Historic journeys in England and Englishness
English Journeys is a series of twenty elegantly designed paperbacks that celebrate the English countryside, its heritage and history. Released in 2009, these slim volumes are presented in matte covers designed by the British book illustrator Nathan Burton. The art director was Jim Stoddart who has guided several of the ‘designy’ series of recent years that promote the Penguin ethos through affordable but stylish books and booklets.
The texts are historical, dating from the 1680s to the 1960s and include literary works as well as travel journals, diaries and documentary studies. Authors include Henry James, Thomas Gray, Dorothy Wordsworth and lesser known diarists such as Celia Fiennes, above, who in the late 1600s really did ride through England on a side-saddle. The effect of individual titles, and of the series as a whole, is one of immersion in lost worlds of English identity. For example …
Everything about this farm-house was formerly the scene of plain manners and plentiful living. Oak clothes-chests, oak bedsteads, oak chest of drawers, and oak tables to eat on, long, strong, and well supplied with joint stools. Some of these things were many hundreds of years old. From Dover to the Wen, 1830.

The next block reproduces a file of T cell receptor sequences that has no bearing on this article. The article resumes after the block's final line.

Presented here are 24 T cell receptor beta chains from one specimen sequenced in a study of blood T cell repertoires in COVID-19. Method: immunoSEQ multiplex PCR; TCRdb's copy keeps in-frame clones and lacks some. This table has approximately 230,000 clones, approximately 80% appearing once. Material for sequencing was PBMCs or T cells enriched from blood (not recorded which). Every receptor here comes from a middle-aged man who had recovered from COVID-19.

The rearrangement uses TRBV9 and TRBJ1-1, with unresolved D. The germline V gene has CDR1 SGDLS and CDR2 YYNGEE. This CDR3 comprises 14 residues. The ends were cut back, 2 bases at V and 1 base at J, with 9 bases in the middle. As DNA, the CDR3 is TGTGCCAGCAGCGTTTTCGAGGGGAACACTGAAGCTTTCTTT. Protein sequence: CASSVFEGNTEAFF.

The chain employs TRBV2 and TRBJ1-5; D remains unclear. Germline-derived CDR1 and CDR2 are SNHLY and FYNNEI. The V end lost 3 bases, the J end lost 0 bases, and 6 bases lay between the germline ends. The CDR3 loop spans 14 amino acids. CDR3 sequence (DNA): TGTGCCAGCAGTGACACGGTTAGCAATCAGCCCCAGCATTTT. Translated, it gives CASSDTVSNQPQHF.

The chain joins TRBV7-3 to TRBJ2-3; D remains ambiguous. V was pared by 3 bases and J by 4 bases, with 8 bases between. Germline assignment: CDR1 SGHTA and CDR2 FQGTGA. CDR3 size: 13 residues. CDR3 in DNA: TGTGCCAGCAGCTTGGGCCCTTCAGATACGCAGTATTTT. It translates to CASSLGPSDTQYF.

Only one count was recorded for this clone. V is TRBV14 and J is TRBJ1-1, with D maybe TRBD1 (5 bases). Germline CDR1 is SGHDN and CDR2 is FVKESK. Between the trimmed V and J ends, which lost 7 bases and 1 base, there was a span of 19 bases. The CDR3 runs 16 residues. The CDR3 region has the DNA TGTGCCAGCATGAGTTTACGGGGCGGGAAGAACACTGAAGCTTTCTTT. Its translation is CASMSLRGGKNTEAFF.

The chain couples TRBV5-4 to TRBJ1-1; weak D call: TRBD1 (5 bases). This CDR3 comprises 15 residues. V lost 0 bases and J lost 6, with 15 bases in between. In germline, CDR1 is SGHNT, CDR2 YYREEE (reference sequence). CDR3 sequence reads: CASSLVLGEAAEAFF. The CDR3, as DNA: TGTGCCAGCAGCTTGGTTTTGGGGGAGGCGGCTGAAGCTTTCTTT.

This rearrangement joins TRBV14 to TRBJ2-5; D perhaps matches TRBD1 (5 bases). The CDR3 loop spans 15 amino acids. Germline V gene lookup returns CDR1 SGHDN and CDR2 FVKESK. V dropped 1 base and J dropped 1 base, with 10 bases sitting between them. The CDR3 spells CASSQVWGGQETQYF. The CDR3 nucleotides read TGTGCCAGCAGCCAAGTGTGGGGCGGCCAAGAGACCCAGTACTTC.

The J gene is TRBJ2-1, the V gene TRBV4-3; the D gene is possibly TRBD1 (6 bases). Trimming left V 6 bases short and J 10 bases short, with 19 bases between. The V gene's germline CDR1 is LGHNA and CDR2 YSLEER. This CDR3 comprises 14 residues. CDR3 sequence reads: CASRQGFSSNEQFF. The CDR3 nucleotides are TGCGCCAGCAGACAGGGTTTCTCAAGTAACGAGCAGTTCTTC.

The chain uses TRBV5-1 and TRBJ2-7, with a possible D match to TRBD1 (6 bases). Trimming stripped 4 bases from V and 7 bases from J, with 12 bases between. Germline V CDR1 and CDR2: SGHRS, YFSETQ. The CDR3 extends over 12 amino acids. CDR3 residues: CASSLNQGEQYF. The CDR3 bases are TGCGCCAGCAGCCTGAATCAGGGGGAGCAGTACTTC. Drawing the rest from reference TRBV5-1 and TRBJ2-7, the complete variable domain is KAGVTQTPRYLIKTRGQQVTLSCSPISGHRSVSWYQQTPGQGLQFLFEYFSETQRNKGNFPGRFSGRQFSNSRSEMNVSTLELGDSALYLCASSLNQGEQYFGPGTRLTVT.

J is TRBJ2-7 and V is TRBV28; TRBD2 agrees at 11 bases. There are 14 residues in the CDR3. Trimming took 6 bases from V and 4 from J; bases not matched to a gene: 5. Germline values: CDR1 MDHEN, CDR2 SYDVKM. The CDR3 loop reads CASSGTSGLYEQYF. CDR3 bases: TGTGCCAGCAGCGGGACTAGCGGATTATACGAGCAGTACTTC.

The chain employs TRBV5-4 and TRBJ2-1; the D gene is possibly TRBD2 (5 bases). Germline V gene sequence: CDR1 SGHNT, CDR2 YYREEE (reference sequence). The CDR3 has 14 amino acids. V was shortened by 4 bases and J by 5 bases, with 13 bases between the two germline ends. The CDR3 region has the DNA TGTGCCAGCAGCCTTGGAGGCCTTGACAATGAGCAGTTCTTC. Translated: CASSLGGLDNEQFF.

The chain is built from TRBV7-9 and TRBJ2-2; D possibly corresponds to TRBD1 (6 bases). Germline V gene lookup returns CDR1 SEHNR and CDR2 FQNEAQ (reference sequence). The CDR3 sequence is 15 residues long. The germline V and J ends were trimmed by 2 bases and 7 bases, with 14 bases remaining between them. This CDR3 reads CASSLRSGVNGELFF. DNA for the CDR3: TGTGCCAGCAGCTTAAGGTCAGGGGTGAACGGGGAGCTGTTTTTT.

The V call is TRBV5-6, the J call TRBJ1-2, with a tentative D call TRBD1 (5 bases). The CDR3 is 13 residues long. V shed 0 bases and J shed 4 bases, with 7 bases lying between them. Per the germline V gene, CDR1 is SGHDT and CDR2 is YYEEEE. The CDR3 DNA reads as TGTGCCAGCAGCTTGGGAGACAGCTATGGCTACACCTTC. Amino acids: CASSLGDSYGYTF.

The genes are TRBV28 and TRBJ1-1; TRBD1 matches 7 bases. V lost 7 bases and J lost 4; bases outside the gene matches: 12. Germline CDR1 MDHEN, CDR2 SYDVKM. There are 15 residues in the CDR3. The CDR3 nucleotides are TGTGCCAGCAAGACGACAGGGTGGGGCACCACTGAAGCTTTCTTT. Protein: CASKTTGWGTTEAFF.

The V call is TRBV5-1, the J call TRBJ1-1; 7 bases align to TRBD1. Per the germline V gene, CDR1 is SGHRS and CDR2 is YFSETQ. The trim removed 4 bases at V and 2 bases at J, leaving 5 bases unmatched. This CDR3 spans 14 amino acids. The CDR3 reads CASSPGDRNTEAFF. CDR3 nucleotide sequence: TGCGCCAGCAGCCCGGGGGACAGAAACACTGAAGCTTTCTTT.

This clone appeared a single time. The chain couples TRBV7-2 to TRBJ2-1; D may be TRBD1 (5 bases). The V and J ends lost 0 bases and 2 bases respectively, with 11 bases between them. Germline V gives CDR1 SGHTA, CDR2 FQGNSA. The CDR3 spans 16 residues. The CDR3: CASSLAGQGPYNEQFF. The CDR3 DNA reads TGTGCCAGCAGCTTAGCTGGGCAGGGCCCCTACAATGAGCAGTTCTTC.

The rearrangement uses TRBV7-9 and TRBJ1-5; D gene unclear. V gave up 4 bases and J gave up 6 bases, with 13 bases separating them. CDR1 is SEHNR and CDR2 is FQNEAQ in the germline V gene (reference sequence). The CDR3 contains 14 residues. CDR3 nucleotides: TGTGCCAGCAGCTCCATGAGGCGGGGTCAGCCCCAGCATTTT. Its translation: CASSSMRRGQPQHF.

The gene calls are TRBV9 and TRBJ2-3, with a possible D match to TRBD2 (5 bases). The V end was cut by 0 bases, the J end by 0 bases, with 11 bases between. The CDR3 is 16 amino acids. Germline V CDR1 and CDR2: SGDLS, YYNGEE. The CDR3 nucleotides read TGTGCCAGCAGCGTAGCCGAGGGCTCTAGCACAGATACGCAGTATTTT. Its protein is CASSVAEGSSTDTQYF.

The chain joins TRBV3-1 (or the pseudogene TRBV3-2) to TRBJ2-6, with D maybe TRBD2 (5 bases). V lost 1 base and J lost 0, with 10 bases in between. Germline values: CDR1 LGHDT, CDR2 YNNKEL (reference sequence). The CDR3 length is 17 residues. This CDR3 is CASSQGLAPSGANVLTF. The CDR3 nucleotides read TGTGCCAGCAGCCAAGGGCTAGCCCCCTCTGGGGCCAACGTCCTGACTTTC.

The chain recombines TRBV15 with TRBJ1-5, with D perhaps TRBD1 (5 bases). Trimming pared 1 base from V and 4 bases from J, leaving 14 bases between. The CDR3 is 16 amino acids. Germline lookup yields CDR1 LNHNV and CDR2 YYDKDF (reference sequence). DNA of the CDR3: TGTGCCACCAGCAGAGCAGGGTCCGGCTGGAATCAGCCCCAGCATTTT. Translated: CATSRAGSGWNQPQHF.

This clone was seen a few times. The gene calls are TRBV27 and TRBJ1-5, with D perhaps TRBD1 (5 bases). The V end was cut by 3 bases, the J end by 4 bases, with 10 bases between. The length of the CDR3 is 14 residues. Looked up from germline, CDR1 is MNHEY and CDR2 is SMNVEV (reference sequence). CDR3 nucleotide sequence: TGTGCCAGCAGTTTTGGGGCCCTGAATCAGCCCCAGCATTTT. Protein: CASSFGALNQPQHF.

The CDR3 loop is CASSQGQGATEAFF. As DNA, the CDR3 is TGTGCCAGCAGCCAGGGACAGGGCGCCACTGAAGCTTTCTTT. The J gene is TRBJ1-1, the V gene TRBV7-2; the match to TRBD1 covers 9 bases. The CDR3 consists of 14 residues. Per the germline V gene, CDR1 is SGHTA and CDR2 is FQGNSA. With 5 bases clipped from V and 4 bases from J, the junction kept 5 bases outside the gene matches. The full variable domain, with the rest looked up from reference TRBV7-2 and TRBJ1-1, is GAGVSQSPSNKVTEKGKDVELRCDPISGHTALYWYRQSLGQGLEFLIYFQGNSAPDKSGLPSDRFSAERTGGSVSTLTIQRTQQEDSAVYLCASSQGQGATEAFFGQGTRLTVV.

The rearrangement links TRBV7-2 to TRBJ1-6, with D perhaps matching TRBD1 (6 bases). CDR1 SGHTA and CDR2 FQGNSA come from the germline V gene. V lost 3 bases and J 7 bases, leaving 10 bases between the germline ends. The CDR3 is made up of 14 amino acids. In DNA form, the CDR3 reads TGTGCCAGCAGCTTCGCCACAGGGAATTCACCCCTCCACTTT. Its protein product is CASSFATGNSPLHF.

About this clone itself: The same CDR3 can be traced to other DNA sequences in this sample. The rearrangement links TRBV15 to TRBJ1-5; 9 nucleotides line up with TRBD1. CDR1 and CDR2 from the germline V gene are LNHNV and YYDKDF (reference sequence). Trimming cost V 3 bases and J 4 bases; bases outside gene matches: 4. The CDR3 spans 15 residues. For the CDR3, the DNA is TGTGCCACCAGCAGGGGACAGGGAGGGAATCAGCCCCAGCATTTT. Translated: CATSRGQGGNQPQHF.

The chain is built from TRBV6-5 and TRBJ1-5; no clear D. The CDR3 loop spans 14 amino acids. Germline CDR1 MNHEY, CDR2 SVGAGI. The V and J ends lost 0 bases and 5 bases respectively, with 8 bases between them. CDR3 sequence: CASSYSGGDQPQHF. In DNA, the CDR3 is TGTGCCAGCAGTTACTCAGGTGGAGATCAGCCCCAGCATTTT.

As I came down from the hill into the valley across the golden meadows and along the flower-scented hedges a great wave of emotion and happiness stirred and rose up within me. I know not why I was so happy, nor what I was expecting, but I was in a delirium of joy, it was one of the supreme few moments of existence. A Wiltshire Diary 1870s.
Lord Fairhaven is precise, complacent and dogmatic. Hospitable and kind, though aloof and pleased with his noble position. Who is he anyway? The son of an American oil magnate. Some Country Houses, 1943.
Despite the warmth of the packaging, it’s not all indulgent nostalgia, many of stories describe bitter poverty and waste. But that’s still in the context of entering into past lives and experiences.
John Self, the English literary critic, writes that “The English Journey in question is not only through the geography of England, but through time also. Even when there is a sense of loss, there is a balancing impression of reassurance – probably because the past cannot spring up and unpleasantly surprise us as the present so often does”.